But I love my time with Jerica. She got a phone call once when we were together for lunch, and I heard her tell the person on the other end, "I'm having lunch with Stacy.... she's the lady I have lunch with every couple of weeks... you know, my mentor."
MENTOR? Again, I kinda freaked out a little. When did *I* become a mentor? Again, I was honored. And humbled. Because even though I'm ten years older than she is, Jerica has given me sound advice and shared amazing perspective with me, and truly, in so many ways, she is MY mentor. I'm blessed to have her as a friend.
Love you, Jerica!
Saturday, November 25, 2006
What are 5 nuggets of wisdom that have been imparted to me by people I've cherished? How do those nuggets show up in my daily life... or do they? Have the words of wisdom shaped me? Which nuggets have I passed on to people who cherish me?
1. "Fill your mind with the things that are lovely and of good report."
This nugget was spoken (or rather, emailed) to me by a friend I've never met in person. I know her only as Scrapper Pearl. After I posted about my depression last summer, she sent me a beautiful email which I immediately copied to my "Smile File". She said many wonderful things and gave me countless nuggets, but this one stands out. She suggested that when I'm working my way out of depression, that I "do what it takes to get better, your beautiful children and your husband need you back...medication, therapy, journalling, hymns....". Well, Pearl, I did it. I filled my mind with the things that are lovely and of good report, and YES, I did get better, and YES, that advice shaped me and molded me. And YES, I've passed it on to others - my daughter, as a matter of fact. Thanks, Pearl, for your pearl of wisdom! I love you!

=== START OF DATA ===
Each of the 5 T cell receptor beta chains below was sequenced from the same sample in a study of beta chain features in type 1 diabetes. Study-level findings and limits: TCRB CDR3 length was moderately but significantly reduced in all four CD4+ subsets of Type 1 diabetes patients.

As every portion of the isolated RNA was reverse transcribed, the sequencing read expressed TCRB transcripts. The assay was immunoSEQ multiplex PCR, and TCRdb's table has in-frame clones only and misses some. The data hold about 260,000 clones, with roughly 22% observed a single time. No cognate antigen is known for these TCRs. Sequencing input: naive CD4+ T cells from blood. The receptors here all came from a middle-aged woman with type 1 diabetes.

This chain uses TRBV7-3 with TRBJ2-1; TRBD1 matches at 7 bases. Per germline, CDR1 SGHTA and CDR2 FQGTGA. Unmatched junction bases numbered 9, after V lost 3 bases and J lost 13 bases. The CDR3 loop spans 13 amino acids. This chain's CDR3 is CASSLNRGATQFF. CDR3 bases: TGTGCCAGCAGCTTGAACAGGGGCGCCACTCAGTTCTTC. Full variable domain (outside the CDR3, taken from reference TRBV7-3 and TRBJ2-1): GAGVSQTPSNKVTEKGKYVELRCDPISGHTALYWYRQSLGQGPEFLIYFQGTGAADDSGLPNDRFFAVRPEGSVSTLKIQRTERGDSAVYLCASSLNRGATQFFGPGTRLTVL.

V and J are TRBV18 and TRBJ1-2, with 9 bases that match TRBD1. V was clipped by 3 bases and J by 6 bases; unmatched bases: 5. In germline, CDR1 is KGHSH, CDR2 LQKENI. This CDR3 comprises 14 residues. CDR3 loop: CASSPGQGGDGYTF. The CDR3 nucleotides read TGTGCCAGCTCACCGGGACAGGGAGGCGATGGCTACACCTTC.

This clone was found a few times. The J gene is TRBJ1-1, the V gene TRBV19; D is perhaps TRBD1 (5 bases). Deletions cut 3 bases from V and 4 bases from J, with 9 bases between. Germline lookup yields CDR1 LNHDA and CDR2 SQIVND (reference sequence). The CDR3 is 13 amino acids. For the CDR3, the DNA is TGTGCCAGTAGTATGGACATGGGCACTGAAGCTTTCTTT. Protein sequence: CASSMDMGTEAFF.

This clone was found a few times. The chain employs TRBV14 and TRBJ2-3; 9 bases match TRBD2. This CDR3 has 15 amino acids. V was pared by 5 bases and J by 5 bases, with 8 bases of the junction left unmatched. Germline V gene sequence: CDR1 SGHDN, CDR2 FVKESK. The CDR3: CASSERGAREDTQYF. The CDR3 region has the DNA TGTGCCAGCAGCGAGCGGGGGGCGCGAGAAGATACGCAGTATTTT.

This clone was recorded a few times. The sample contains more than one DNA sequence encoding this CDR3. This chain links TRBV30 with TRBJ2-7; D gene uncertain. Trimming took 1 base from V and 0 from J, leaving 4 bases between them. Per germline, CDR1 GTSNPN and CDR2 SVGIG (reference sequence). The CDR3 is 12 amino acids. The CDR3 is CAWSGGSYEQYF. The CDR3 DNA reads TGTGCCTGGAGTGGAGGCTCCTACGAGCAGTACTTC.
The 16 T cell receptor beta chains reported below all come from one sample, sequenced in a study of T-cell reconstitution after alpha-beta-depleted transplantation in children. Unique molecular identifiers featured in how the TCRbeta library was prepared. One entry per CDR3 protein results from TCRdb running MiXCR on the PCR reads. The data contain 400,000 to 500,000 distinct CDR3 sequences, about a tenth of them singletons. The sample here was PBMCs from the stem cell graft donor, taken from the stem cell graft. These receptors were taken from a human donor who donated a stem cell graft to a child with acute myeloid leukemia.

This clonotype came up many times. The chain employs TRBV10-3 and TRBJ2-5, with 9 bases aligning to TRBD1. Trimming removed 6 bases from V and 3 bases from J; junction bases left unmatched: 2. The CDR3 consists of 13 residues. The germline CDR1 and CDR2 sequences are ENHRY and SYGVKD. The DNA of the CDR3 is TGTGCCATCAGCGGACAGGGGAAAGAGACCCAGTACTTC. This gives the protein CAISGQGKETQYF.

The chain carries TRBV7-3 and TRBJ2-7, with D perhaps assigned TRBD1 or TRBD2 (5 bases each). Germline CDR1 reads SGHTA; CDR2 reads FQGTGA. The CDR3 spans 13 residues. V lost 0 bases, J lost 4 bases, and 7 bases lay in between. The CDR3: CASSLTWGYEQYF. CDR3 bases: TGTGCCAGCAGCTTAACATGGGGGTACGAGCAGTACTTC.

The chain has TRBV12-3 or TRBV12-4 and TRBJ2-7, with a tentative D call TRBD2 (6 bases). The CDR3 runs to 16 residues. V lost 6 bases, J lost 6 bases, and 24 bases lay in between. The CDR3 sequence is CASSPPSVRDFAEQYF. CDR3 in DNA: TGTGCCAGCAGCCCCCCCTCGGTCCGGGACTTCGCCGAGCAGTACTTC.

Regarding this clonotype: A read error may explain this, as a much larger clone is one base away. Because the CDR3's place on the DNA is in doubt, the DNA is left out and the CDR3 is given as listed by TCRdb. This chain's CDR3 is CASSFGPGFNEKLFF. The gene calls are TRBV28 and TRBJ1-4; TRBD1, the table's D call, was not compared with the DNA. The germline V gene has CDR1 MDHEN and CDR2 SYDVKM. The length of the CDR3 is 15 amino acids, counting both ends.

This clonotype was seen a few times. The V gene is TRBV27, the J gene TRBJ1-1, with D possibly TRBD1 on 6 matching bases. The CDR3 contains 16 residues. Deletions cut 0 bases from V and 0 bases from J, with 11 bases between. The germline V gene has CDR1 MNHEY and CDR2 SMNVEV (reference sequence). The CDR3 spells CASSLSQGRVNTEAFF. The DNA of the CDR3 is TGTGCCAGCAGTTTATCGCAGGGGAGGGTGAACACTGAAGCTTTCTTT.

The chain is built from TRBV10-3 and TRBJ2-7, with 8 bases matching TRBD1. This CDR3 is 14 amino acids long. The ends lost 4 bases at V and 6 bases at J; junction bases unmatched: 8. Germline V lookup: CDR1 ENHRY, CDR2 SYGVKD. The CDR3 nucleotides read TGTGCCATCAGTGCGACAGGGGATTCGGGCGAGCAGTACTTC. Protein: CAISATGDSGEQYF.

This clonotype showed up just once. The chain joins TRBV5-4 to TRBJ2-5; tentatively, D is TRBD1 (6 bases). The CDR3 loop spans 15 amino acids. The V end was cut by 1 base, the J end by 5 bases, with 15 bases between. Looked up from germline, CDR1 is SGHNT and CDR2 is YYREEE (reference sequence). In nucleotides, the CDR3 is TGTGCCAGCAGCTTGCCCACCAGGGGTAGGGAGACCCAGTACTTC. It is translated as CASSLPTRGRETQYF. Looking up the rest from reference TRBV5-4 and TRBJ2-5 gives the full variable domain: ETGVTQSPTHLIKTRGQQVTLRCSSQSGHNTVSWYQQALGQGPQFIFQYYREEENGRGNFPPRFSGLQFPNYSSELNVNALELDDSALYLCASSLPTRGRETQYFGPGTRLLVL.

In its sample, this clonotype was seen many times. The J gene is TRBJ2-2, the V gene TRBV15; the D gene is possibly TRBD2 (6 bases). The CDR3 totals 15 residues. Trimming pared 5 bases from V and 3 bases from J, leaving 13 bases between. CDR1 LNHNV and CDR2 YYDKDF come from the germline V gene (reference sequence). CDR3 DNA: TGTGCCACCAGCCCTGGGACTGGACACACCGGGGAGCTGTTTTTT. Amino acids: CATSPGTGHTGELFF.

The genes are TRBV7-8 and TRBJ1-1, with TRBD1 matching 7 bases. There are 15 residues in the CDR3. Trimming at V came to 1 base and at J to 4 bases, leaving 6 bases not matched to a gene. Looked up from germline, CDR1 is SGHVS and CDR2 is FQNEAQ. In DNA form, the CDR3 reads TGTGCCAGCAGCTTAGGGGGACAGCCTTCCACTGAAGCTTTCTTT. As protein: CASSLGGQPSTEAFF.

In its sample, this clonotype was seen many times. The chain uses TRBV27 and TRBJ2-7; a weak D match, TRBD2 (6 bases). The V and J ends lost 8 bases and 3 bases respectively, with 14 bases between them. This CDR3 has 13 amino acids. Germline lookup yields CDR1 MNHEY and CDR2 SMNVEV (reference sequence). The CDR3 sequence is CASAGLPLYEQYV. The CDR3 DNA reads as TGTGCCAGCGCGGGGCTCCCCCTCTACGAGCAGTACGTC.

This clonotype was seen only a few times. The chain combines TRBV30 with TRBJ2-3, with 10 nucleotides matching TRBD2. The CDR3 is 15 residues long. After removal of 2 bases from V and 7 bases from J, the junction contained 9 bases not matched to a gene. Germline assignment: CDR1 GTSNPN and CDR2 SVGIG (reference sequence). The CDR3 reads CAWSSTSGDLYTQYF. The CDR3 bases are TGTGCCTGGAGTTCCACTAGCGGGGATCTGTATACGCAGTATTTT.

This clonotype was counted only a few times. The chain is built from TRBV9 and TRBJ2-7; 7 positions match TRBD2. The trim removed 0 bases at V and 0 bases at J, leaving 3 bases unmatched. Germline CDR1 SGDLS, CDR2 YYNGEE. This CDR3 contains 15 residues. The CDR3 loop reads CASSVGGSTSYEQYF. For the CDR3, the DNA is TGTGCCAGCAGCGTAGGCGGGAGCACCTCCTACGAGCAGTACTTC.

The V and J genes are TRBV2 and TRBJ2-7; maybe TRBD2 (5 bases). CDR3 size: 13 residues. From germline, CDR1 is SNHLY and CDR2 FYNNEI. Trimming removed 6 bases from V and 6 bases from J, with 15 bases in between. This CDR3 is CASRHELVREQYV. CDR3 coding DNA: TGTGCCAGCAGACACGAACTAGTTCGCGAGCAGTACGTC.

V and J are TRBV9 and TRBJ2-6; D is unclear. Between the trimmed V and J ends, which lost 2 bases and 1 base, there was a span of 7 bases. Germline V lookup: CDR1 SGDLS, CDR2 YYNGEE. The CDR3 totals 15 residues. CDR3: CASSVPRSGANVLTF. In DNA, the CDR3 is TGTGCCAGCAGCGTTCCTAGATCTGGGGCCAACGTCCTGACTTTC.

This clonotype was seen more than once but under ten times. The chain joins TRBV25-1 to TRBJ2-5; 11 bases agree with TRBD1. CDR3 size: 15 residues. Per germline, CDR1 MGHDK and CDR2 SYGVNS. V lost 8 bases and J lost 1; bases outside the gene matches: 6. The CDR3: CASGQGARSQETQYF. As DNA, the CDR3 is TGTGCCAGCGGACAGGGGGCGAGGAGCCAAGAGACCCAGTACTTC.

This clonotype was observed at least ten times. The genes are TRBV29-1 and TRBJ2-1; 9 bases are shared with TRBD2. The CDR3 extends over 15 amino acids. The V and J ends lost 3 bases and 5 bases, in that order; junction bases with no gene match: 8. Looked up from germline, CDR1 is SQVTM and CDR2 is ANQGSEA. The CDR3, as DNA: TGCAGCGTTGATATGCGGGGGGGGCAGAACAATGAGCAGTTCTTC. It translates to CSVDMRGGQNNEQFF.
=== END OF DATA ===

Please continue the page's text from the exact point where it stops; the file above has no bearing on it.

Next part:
2. "Be always sure you're right, then go ahead." - Davy Crockett
My Grandpa Lewis lived by this quote, and never missed an opportunity to impart its wisdom on my siblings and me. I can see how the quote was reflected in the way he lived. He never spoke out of turn, never had to eat crow, never needed to apologize for saying something in anger that he really didn't mean. I hate to admit that I'm still working on learning this lesson. I rarely make sure I'm right before going ahead. I've eaten enough crow to sprout wings and fly. I've apologized way too many times for speaking in anger. It would do my Grandpa proud if I'd heed his advice. I'll try harder, Grandpa. I will!